Of course, France's most famous SMS'er and divorcee happens to be her president. Coincidence?

Monday, August 24, 2009

The Summer of Our Content

Sarko has had a beautiful summer, despite his jogging malaise. His popularity has rebounded from Bush II levels to Obama levels, reaching 48% approval in the latest poll. And he's had a couple of weeks in a lovely villa on Cap Nègre, and to cap it all off, a candlelight dinner with Jacques and Bernadette. His prayers have been answered.

Sunday, August 23, 2009

A Guide to Globalized Finance

A thorough survey of the workings of the globalized financial system by two French economists, Anton Brender and Florence Pisani.

French Banking Regulation

President Sarkozy is apparently pressing French banks to take the lead in devising new regulations and bonus rules to prevent excessive risk-taking.

Movement?

Well, it had to happen. With the Socialist Party in disintegration and Martine Aubry apparently unable to keep her mavericks in line, despite several overt cracks of the whip this summer, others were bound to see an opportunity. Vincent Peillon, whose courant is called "Espoir à gauche," may indeed see hope on the left, or he may merely sense opportunity, whether for himself or for Ségolène Royal, whom he supported in the leadership struggle, remains to be seen. In any case, he managed to pull together various elements of the Left Nebula, including the Greens, the ex-PCF leader Robert Hue, MoDem's Marielle de Sarnez (did I say Left Nebula?--Sarnez may be more nebulous than left), etc. And so here we are, in Marseille, trying to put together a sort of Programme Commun bis, and things have reached such a point of desperation that it may even work.

François Rebsamen sees a "historic moment" for the country. Cohn-Bendit, as is his habit, was a bit more down-to-earth: there has as yet been no meeting of the minds, much less unity, so a Programme Commun is still a bit far off. But what this meeting has done is to arm the anti-Aubry forces going into the PS Université d'Été later this month. Aubry doesn't want an open primary, but it's going to be hard to counter the momentum generated by Peillon's rassemblement and Delanoë's capitulation. Montebourg and Hamon are also calling for primaries. And in an open primary of the left, Royal will very likely do better than Aubry or Hollande. What Ségo has to fear, however, is DSK, who has just outpolled everyone to become the favorite presidential hopeful of the French. Another year at the IMF could allow DSK to return home in quasi-triumph, having done his bit to counter the economic crisis and now responding to the summons of the left-wing electorate. Having made Caesar general, Sarko may now have to fear the putsch.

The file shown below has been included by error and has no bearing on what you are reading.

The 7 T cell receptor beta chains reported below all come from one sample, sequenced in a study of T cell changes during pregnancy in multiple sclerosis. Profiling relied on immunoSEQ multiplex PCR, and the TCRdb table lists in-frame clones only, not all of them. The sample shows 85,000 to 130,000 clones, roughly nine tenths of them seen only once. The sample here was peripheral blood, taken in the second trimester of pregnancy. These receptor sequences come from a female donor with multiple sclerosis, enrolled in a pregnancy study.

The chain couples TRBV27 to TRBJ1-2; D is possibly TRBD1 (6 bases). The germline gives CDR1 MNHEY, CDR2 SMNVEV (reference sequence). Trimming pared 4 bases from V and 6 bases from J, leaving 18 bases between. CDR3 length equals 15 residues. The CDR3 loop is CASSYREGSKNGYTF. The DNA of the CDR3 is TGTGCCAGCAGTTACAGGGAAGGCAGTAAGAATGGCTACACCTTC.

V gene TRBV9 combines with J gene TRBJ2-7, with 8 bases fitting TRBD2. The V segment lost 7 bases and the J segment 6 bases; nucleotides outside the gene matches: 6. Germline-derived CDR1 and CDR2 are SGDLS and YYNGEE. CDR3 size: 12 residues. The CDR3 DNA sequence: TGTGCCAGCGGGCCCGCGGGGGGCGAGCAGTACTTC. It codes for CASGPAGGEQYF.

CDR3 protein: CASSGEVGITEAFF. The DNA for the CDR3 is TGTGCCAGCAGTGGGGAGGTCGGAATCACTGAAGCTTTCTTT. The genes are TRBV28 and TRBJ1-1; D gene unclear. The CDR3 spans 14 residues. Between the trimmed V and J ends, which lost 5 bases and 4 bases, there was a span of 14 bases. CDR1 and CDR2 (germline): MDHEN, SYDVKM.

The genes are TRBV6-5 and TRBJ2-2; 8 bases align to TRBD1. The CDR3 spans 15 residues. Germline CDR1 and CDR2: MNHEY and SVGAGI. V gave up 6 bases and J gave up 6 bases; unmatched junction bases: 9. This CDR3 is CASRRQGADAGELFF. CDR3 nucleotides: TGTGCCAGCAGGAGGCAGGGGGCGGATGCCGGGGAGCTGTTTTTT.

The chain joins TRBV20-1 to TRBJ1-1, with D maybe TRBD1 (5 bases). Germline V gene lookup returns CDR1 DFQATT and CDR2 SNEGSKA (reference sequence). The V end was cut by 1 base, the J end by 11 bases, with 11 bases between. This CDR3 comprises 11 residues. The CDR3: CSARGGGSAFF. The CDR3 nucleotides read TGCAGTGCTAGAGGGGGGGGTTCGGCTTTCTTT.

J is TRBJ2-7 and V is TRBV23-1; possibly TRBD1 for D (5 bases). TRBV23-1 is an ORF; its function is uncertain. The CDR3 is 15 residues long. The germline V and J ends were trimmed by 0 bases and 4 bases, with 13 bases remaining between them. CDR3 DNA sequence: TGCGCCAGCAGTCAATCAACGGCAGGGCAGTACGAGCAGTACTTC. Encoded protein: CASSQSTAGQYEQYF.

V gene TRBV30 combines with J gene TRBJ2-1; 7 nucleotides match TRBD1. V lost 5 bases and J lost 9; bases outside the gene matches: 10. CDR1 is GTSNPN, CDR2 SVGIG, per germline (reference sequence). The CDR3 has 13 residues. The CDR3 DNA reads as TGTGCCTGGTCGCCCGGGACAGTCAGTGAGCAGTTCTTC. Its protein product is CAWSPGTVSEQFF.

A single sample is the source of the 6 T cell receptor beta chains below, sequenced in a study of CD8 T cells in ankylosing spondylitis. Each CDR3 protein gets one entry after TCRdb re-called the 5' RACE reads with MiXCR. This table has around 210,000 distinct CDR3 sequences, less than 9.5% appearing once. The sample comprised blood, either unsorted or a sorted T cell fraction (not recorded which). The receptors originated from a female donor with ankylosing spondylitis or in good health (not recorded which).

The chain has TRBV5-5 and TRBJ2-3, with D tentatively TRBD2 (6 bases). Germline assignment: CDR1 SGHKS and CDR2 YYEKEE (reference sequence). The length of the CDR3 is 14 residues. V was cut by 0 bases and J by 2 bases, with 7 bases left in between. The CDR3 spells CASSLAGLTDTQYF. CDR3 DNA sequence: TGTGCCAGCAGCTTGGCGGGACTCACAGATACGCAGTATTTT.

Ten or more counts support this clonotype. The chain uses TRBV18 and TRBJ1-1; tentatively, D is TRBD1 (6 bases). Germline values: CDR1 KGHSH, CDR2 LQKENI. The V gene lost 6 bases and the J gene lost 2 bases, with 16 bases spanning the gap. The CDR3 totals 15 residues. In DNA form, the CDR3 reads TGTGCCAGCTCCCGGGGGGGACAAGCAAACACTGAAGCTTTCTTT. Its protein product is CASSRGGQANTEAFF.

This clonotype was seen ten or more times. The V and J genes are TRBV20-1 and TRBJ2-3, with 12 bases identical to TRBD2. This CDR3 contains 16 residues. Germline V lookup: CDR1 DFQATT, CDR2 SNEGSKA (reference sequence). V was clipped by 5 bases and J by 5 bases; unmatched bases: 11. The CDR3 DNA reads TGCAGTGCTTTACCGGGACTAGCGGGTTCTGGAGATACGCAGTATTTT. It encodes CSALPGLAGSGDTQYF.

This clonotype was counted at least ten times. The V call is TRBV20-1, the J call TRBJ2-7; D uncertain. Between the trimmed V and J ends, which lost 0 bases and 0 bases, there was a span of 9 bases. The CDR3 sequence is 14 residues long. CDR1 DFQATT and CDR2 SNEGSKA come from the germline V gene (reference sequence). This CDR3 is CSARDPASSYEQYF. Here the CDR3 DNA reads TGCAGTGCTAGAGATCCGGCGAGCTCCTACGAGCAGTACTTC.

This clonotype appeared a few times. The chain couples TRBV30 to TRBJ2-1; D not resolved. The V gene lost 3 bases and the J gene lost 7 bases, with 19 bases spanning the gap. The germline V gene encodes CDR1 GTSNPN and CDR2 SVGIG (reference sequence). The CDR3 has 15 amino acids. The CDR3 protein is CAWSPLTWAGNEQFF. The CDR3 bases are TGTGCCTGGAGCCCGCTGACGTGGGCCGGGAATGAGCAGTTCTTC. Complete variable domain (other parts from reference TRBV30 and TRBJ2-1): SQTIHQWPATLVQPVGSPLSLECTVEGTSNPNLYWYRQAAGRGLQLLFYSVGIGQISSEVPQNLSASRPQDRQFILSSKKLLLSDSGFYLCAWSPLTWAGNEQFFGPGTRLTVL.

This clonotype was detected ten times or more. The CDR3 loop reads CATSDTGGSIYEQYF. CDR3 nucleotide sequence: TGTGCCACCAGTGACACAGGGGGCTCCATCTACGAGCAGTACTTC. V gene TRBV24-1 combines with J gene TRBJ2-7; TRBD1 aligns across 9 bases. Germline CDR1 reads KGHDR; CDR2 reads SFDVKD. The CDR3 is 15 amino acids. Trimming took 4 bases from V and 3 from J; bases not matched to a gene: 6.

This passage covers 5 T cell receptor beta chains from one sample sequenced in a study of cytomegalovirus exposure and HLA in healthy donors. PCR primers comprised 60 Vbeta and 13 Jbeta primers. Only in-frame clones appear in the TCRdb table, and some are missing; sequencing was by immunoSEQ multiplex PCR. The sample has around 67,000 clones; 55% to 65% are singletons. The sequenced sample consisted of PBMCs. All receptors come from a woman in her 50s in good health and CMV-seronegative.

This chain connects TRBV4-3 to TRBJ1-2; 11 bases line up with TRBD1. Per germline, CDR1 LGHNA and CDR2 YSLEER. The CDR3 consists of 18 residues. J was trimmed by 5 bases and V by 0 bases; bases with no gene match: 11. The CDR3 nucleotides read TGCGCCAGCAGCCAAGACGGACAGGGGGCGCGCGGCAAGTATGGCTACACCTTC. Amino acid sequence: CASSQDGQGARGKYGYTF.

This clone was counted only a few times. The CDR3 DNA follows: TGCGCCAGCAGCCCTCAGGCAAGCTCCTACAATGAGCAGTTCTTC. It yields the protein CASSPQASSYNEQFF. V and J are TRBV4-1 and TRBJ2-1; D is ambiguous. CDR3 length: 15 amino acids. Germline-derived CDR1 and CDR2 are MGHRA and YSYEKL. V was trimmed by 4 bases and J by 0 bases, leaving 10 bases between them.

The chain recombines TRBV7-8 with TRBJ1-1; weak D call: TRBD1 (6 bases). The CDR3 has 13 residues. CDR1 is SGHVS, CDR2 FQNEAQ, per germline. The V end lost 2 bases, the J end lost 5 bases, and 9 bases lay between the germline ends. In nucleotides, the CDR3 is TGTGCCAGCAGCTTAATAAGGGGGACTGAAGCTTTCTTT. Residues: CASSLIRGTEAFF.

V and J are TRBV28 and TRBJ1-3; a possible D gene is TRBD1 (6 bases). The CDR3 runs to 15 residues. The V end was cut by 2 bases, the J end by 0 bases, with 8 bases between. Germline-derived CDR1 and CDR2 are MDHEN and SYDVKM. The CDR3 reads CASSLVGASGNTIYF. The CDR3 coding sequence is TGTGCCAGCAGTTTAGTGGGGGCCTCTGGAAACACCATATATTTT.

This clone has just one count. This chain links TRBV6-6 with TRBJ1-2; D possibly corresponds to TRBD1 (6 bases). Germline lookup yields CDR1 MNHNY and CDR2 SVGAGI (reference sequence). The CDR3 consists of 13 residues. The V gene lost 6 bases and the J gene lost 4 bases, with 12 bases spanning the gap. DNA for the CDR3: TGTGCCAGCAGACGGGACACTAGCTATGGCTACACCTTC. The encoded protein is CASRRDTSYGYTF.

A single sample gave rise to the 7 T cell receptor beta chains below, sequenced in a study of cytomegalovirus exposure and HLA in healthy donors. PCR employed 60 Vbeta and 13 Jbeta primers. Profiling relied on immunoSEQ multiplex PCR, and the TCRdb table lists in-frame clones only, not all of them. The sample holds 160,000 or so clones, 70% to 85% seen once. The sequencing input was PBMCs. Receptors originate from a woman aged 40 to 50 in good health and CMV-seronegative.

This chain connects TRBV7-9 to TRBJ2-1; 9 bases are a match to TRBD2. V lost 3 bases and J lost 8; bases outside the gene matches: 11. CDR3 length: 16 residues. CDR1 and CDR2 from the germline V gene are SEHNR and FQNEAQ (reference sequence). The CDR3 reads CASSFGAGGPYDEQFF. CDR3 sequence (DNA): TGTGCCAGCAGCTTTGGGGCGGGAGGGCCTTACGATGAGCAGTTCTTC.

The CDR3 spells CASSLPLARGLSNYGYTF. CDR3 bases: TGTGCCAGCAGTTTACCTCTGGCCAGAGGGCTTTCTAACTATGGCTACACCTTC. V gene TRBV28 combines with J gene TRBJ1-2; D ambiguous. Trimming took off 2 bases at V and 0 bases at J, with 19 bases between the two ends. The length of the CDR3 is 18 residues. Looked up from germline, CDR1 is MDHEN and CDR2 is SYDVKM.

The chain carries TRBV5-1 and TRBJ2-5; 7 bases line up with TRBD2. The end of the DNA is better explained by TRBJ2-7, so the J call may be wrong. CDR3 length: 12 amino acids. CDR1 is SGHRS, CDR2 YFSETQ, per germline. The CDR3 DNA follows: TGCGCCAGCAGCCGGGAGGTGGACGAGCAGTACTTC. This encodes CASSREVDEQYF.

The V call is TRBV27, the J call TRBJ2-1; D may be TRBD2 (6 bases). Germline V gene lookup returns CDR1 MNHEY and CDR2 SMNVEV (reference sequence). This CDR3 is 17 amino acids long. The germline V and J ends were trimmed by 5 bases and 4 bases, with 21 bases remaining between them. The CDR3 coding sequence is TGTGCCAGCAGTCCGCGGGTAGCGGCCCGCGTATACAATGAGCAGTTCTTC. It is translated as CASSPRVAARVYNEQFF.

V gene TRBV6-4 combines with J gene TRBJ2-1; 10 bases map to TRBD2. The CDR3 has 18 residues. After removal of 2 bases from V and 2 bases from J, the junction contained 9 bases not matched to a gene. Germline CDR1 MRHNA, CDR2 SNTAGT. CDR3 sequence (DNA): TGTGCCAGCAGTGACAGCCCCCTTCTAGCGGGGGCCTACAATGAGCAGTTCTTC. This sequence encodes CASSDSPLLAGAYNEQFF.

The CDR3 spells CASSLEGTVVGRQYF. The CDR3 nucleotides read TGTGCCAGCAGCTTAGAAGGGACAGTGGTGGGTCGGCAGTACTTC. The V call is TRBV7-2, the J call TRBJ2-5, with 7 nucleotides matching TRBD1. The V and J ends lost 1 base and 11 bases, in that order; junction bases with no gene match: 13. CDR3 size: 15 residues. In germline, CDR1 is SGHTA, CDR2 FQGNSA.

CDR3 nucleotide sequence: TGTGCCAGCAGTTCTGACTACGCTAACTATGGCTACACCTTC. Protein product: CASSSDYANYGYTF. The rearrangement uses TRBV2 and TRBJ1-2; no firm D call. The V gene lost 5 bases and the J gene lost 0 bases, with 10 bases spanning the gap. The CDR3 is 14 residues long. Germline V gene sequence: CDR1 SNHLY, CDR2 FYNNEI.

ADDENDUM: The PCF is not happy about this latest development. Neither is the NPA. Polling indicates that most respondents favor a PS-Green alliance but not a PS-MoDem alliance. And here is a decidedly jaundiced view from Gérard Courtois.

Friday, August 21, 2009

Not Enough Immigrants

Interesting: French farmers are complaining that they're at a competitive disadvantage compared to their German and Spanish counterparts because their access to cheap immigrant labor is "limited."

Fear of the Future

French youth are afraid of the future, according to Olivier Galland. Actually, his thesis is rather more subtle than his title suggests, to judge by this review of his new book. What Galland apparently argues is that the French educational system has the effect of alienating a large segment of each age cohort by "fetishizing diplomas, leaving weaker students behind owing to an emphasis on elite education that is part of the republican tradition, and maintaining a façade of equality." The diagnosis is not new, but that doesn't detract from its pertinence.

Thursday, August 20, 2009

ATTAC on the Decline

ATTAC, the antiglobalization activist group, has lost half its membership over the past 3 years. Somewhat surprisingly, the economic crisis appears to have done nothing to replenish the ranks.

Delanoë: Frustration, Anxiety, Anger

Bertrand Delanoë has apparently told his courant that the Socialist Party inspires in him "frustration, anxiety, and even a kind of anger." The same op-ed (by Michel Noblecourt) discusses the positions of the various other party elephants in advance of the upcoming summer university in La Rochelle.

Working Time

Two interesting bits of news on the labor front. First, overtime hours decreased 10% on a year-over-year basis in the second quarter of 2009. Clearly the crisis is to blame, but the number highlights what was always an obvious weakness of one of Sarkozy's signature reforms, the tax exemption for overtime, enacted in 2007. This was supposed to spur job creation, but it's of little avail when the animal spirits are weak and employers are not disposed to employ. Second, another Sarko reform, embodied in the law of August 2008, established the possibility of modifying the 35-hour work week through labor-management negotiations at the firm or branch level. But few such negotiations have actually taken place since the law was passed.

Chatel's Chattel